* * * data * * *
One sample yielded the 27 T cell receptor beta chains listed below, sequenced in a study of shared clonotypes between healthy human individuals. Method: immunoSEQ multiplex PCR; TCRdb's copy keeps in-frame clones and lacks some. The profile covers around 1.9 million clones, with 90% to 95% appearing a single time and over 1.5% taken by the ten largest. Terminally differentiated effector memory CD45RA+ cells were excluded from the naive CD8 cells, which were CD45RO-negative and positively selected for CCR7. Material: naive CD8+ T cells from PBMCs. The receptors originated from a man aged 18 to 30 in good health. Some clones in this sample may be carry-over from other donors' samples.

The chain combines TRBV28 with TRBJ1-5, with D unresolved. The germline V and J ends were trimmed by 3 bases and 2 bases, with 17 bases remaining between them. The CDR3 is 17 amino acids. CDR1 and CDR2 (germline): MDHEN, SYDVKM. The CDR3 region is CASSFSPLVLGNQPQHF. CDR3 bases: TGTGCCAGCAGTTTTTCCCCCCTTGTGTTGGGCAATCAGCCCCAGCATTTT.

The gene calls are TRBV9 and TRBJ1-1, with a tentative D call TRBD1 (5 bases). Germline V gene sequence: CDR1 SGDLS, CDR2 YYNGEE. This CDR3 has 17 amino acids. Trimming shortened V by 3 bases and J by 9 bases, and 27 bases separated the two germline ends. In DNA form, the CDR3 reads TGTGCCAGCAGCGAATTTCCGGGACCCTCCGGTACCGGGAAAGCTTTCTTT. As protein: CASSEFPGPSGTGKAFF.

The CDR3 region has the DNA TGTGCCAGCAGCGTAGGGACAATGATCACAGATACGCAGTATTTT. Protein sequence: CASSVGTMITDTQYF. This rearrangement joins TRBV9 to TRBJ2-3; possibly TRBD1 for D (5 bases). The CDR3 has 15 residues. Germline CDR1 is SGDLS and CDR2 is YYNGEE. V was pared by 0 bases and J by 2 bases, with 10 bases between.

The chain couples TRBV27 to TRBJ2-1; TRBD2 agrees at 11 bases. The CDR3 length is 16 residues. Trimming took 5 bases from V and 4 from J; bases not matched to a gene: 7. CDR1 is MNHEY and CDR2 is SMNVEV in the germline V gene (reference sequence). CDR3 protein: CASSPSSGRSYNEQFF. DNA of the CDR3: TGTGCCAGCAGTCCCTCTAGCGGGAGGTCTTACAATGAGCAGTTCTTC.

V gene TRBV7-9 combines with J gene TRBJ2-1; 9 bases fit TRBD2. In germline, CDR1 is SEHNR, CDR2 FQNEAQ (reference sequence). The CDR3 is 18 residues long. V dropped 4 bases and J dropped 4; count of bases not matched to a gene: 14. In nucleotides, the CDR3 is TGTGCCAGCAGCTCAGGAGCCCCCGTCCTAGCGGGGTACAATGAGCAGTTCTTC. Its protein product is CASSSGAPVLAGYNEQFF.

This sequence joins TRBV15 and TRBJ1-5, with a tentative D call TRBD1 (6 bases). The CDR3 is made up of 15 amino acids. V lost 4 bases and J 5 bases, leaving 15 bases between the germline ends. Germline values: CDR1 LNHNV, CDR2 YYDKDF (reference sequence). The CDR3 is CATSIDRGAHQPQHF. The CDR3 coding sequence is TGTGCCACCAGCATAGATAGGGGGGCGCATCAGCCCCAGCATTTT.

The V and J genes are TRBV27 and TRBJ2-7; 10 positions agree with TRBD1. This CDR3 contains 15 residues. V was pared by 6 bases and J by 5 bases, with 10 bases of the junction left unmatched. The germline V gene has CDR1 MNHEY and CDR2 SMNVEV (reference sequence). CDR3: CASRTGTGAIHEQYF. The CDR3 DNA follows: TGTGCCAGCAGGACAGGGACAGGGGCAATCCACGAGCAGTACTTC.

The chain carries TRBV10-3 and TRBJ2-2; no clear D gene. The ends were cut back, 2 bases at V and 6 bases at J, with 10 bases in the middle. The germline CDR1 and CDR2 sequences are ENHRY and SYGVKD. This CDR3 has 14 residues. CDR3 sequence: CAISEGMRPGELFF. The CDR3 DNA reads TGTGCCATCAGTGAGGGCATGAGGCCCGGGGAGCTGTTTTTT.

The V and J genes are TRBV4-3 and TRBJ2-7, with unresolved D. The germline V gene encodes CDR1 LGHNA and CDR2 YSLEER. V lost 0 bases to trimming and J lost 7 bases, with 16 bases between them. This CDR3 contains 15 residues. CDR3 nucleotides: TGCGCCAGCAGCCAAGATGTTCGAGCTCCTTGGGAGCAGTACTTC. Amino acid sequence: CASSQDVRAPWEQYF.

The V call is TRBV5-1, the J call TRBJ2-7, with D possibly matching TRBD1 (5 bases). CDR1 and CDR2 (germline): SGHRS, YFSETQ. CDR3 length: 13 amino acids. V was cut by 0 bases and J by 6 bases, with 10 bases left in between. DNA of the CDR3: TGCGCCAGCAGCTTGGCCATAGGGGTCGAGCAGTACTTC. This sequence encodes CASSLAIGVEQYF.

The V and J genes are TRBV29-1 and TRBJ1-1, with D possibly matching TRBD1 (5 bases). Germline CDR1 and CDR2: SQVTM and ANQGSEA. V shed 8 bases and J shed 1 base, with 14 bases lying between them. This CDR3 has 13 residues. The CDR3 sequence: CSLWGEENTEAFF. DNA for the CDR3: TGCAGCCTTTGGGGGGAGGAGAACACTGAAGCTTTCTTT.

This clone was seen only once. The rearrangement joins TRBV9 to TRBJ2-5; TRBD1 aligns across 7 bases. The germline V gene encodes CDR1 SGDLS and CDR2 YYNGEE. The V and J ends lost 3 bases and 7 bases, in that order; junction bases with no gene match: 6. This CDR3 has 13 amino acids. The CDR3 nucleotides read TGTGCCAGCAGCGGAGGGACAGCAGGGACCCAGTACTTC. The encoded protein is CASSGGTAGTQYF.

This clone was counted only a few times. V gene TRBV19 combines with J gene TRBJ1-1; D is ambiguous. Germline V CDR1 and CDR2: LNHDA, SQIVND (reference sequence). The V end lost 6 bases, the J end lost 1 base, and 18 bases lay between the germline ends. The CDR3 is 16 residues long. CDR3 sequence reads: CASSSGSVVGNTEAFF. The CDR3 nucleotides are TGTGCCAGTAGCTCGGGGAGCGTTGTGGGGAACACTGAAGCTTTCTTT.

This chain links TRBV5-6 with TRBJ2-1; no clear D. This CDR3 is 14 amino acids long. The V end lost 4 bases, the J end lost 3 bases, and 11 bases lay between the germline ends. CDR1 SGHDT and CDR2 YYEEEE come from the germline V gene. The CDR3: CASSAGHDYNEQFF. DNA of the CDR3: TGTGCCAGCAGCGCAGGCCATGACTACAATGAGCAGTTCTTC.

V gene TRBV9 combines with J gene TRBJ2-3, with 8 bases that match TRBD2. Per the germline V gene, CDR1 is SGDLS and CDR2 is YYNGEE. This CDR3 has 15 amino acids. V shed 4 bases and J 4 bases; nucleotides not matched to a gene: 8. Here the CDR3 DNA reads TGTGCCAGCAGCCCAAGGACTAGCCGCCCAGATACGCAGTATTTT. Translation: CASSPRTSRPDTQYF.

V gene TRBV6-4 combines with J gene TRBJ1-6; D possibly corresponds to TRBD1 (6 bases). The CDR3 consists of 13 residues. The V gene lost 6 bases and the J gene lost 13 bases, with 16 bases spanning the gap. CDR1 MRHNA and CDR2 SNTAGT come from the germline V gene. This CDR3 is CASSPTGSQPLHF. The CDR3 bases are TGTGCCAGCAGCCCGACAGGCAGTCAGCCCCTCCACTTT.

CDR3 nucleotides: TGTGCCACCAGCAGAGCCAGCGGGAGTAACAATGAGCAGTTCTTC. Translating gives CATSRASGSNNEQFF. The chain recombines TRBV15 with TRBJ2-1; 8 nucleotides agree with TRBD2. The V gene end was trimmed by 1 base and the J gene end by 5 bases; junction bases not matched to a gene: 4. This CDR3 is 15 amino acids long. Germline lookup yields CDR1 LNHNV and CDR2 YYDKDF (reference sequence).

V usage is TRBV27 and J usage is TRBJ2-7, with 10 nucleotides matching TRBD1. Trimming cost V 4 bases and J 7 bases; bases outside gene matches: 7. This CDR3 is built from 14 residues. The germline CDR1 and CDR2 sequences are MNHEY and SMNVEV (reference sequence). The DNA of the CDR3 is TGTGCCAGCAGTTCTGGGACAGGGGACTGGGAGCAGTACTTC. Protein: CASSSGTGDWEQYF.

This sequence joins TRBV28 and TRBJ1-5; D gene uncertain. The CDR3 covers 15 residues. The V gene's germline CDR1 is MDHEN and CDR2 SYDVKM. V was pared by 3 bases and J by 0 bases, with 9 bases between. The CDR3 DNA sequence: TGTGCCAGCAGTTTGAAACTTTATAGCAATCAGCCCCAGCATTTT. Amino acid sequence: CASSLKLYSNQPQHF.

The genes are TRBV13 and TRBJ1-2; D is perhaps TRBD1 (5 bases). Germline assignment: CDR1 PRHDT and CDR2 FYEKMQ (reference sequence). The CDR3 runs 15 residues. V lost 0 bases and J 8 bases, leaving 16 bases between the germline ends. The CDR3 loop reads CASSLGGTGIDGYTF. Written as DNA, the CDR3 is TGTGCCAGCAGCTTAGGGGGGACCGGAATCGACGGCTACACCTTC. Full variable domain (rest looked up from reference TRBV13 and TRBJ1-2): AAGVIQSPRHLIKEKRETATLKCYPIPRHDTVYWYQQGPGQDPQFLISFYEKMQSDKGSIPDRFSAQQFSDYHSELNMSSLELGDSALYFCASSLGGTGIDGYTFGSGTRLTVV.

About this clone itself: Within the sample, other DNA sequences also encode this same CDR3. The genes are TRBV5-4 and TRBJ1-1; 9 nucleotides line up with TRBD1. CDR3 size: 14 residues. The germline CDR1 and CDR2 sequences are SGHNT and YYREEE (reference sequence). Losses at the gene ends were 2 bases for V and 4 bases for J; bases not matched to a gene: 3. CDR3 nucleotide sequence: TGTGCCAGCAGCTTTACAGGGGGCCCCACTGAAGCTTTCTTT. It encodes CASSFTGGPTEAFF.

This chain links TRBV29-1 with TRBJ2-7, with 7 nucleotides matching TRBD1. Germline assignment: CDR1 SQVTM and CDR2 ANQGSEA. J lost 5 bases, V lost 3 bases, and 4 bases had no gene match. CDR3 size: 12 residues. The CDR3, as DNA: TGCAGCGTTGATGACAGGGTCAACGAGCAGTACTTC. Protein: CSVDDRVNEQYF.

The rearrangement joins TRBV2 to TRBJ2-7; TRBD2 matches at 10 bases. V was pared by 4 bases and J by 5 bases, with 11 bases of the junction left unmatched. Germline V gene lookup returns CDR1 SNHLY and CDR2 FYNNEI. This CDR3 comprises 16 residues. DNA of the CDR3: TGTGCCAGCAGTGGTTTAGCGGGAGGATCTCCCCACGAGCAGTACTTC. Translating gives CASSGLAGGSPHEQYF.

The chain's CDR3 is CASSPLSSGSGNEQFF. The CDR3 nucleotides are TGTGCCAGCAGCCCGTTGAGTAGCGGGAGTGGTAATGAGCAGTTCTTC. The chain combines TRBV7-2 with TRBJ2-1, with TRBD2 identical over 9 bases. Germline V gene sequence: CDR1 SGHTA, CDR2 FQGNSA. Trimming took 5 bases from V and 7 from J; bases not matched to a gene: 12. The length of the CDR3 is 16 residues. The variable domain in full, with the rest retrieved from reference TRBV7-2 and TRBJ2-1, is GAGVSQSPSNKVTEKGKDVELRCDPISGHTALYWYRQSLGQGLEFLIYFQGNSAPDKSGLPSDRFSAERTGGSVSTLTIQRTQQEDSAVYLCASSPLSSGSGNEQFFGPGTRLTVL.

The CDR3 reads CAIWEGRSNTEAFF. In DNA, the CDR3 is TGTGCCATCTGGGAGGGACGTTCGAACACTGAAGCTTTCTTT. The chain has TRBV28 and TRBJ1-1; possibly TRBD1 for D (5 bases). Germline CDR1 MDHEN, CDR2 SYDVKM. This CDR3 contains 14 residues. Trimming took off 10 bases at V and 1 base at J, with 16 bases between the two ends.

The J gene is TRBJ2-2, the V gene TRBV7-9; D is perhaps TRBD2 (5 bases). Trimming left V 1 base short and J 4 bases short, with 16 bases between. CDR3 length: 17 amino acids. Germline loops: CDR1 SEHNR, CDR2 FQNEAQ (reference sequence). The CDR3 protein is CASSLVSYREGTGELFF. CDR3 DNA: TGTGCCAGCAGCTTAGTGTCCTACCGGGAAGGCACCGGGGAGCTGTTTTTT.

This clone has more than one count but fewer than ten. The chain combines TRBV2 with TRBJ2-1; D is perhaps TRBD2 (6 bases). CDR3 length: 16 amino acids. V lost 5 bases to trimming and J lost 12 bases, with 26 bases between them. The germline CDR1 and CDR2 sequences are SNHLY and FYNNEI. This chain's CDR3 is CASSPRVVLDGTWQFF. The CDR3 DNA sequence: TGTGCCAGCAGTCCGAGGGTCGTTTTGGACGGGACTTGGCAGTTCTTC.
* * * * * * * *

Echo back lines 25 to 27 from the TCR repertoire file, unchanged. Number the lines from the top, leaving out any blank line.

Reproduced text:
The chain's CDR3 is CASSPLSSGSGNEQFF. The CDR3 nucleotides are TGTGCCAGCAGCCCGTTGAGTAGCGGGAGTGGTAATGAGCAGTTCTTC. The chain combines TRBV7-2 with TRBJ2-1, with TRBD2 identical over 9 bases. Germline V gene sequence: CDR1 SGHTA, CDR2 FQGNSA. Trimming took 5 bases from V and 7 from J; bases not matched to a gene: 12. The length of the CDR3 is 16 residues. The variable domain in full, with the rest retrieved from reference TRBV7-2 and TRBJ2-1, is GAGVSQSPSNKVTEKGKDVELRCDPISGHTALYWYRQSLGQGLEFLIYFQGNSAPDKSGLPSDRFSAERTGGSVSTLTIQRTQQEDSAVYLCASSPLSSGSGNEQFFGPGTRLTVL.

The CDR3 reads CAIWEGRSNTEAFF. In DNA, the CDR3 is TGTGCCATCTGGGAGGGACGTTCGAACACTGAAGCTTTCTTT. The chain has TRBV28 and TRBJ1-1; possibly TRBD1 for D (5 bases). Germline CDR1 MDHEN, CDR2 SYDVKM. This CDR3 contains 14 residues. Trimming took off 10 bases at V and 1 base at J, with 16 bases between the two ends.

The J gene is TRBJ2-2, the V gene TRBV7-9; D is perhaps TRBD2 (5 bases). Trimming left V 1 base short and J 4 bases short, with 16 bases between. CDR3 length: 17 amino acids. Germline loops: CDR1 SEHNR, CDR2 FQNEAQ (reference sequence). The CDR3 protein is CASSLVSYREGTGELFF. CDR3 DNA: TGTGCCAGCAGCTTAGTGTCCTACCGGGAAGGCACCGGGGAGCTGTTTTTT.